However, if I were to criticize the Russian foreign policy community, I think they slightly misjudged their understanding of the Syrian regime. They understood the geopolitics quite clearly, but there was this assumption which goes back to your question on whether it worked. There was an assumption that this war was a little thing, and if a major super power like Russia stepped in, it would be sorted out in six months. Russia misjudged how weak Assad’s military was. He oversold the state of his military to Moscow, who then realised that this is not a machine fit for fighting, but is held together with a sticky tape. Russia also misunderstood the level of Iranian penetration in the regime. Sometimes it is presented as if Russia and Iran are on the same page in Syria, they are not. They are allies of convenience, but they have very different priorities in Syria. If you look where they are located, the Iranians are interested in the route to Hezbollah, so they are focusing on the strip from Damascus airport, through southern Damascus, over the Qalamun Mountains into Lebanon. The Russians are based on the coastal side with a base in Tartus. Also their constituencies are very different. The Russians are focusing their energy on the Syrian military, and they are focusing on the Syrian Alawites and Christians. The Iranians are focusing on the non-military militia, on national defence forces who they helped build, and they are focusing on the very small Shia community. They both want to save Assad, but they are parallel to each other, and I think that this is one of the misunderstandings that the Russians made of Syria. They presumed that they will get to dictate the terms. But actually the Iranians have been spending three to four years deeply penetrating the regime, and the Russians had limited influence, because Assad has another patron whom he can turn to if the Russians push him in the wrong direction. There was a very interesting incident when another cease-fire of Aleppo broke three weeks ago, and the Russians were not the ones who broke it. It was the Syrians and the Iranians, and the Russians had to play catch-up. The fact that the Syrians have the audacity to do that shows that they are not simply in awe of the Russians, they are conscious that they can leverage Russian power with the Iranians, and the other way round. Paradoxically, this very weak dictator Assad has been able to suck in these two large powers to pursue his own agenda. My observation would be that I am not certain that the Russian military knows how to extricate itself from Syria if it does not get the result it desires.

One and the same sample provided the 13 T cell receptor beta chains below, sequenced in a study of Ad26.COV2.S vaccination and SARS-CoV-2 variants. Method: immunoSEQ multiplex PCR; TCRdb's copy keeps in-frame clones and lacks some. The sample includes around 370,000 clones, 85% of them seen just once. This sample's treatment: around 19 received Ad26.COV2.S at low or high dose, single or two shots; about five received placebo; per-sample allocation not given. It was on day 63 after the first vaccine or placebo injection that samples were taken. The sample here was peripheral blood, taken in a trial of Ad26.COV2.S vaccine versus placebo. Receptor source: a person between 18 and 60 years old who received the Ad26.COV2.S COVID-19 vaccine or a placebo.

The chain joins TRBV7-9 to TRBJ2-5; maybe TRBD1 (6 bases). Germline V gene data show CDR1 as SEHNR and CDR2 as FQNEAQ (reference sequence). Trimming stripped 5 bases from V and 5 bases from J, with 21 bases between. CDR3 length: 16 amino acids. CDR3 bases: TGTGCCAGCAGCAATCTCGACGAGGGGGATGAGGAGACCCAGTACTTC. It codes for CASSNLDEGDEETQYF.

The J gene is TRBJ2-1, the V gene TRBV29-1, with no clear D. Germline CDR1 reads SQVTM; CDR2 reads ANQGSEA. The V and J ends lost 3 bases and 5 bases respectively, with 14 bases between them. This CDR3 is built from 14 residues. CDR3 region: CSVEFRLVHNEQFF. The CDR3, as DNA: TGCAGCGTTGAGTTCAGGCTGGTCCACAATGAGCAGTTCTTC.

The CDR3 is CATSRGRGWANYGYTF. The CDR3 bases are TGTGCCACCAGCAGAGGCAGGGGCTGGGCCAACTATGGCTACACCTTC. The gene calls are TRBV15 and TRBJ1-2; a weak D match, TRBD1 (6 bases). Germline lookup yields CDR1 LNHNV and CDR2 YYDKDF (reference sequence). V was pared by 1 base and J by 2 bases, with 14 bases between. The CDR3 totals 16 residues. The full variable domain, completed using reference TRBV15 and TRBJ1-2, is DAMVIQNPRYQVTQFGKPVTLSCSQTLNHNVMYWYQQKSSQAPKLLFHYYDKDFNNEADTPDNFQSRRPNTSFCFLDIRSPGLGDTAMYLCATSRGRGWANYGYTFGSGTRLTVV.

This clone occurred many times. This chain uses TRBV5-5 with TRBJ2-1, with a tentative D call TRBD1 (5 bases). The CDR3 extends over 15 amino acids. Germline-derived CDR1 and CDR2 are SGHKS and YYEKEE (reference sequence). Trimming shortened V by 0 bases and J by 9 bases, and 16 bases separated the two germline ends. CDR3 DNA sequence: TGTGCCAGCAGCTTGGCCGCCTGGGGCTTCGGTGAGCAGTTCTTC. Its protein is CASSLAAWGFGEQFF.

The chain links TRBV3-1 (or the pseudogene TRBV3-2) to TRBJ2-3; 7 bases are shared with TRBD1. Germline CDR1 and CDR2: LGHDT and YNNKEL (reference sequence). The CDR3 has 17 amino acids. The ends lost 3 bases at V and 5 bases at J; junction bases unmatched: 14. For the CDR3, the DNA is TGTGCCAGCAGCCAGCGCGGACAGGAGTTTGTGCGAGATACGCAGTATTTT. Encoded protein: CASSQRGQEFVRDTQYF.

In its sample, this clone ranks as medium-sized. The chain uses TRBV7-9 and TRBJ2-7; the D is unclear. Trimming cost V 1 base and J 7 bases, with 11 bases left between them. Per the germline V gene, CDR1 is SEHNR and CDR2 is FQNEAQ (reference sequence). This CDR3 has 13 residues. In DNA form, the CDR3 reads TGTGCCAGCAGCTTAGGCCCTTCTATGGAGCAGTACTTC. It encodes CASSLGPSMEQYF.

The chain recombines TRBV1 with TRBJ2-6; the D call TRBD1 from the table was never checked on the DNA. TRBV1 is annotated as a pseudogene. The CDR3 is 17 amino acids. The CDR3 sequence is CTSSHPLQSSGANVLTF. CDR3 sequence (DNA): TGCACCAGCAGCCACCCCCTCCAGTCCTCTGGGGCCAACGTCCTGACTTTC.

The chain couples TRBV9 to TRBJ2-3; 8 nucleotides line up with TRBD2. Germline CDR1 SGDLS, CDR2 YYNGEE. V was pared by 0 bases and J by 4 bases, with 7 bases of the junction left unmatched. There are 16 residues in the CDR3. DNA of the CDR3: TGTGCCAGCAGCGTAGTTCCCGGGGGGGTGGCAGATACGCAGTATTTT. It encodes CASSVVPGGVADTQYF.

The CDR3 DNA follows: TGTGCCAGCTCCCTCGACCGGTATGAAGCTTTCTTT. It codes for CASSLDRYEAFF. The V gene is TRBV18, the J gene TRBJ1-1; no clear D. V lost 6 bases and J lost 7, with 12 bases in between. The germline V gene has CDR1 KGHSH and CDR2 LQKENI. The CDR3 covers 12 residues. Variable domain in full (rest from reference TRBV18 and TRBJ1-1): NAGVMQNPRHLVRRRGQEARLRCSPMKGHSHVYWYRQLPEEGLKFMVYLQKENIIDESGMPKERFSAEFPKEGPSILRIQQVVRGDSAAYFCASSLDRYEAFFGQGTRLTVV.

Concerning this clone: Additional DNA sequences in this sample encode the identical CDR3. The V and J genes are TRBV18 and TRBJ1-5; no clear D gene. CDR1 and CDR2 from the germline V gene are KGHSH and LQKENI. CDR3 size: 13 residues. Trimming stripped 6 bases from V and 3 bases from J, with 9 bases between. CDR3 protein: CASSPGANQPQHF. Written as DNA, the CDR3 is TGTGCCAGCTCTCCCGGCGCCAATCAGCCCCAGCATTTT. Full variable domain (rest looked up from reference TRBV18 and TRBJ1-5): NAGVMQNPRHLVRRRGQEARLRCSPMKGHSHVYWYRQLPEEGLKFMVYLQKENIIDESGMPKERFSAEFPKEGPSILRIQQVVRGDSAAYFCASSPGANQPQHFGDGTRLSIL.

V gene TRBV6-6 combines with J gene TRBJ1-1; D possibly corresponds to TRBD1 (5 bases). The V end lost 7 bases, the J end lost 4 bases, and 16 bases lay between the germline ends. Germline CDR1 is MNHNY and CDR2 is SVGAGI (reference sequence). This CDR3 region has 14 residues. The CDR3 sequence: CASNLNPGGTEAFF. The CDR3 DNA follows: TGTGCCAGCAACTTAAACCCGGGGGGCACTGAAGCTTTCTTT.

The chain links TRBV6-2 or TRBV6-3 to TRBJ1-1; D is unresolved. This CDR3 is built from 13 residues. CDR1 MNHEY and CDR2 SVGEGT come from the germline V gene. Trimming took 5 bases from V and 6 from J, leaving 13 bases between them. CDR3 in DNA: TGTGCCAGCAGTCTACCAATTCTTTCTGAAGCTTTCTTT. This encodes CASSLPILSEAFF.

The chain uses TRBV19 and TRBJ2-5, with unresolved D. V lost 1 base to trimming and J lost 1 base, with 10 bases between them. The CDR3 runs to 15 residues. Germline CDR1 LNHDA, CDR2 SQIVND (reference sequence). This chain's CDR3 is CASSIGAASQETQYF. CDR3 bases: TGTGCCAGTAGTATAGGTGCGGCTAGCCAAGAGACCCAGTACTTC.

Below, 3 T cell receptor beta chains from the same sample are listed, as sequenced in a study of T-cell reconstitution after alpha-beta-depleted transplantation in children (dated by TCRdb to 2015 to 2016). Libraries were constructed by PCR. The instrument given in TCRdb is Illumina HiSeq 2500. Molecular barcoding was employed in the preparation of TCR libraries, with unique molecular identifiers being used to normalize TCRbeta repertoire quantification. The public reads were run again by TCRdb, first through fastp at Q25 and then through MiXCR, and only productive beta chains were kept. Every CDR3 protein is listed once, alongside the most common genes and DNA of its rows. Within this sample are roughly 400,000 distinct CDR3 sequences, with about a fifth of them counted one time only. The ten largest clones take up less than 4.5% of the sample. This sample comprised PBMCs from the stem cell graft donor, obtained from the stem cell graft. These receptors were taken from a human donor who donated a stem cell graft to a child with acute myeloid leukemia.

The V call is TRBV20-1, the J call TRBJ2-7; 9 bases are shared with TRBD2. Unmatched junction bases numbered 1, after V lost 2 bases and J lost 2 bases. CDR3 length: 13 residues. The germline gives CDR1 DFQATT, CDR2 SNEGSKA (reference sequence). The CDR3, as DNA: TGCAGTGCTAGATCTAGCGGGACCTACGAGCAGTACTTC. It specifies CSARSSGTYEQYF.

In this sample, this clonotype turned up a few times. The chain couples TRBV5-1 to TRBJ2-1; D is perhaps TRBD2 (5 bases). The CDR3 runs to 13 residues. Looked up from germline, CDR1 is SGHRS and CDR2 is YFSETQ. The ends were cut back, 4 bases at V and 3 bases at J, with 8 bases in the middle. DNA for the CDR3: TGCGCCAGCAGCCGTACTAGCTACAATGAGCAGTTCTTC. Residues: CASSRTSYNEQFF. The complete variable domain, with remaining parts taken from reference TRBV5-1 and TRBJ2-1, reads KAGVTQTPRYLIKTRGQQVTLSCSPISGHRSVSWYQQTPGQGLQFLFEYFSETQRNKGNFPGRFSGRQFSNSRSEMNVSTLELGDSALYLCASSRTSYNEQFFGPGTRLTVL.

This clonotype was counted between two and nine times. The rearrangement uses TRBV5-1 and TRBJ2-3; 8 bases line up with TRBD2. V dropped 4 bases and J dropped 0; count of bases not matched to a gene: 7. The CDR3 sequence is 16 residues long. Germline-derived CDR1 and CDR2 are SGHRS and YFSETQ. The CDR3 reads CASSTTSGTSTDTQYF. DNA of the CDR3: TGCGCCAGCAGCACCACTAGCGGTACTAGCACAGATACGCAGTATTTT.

However, I need to mention that the war in Syria is not that costly for Moscow. Officially, Russia has lost only 20 servicemen, which is of course terrible for their families, but it is the same number that Turkey has lost in a month and a half. In terms of money, the estimated cost is $4 million a day, but Russia’s military budget is $50 billion a year. Furthermore, after Russia showed its weaponry in Syria, it already signed about $7-8 billion of new arms contracts. So in a way, it is up financially. While most Western commentators are expecting a Russian quagmire in Syria, I think it will be hard for Russia to extricate itself, but it is not costing them enough at the moment to cause an unwanted exit.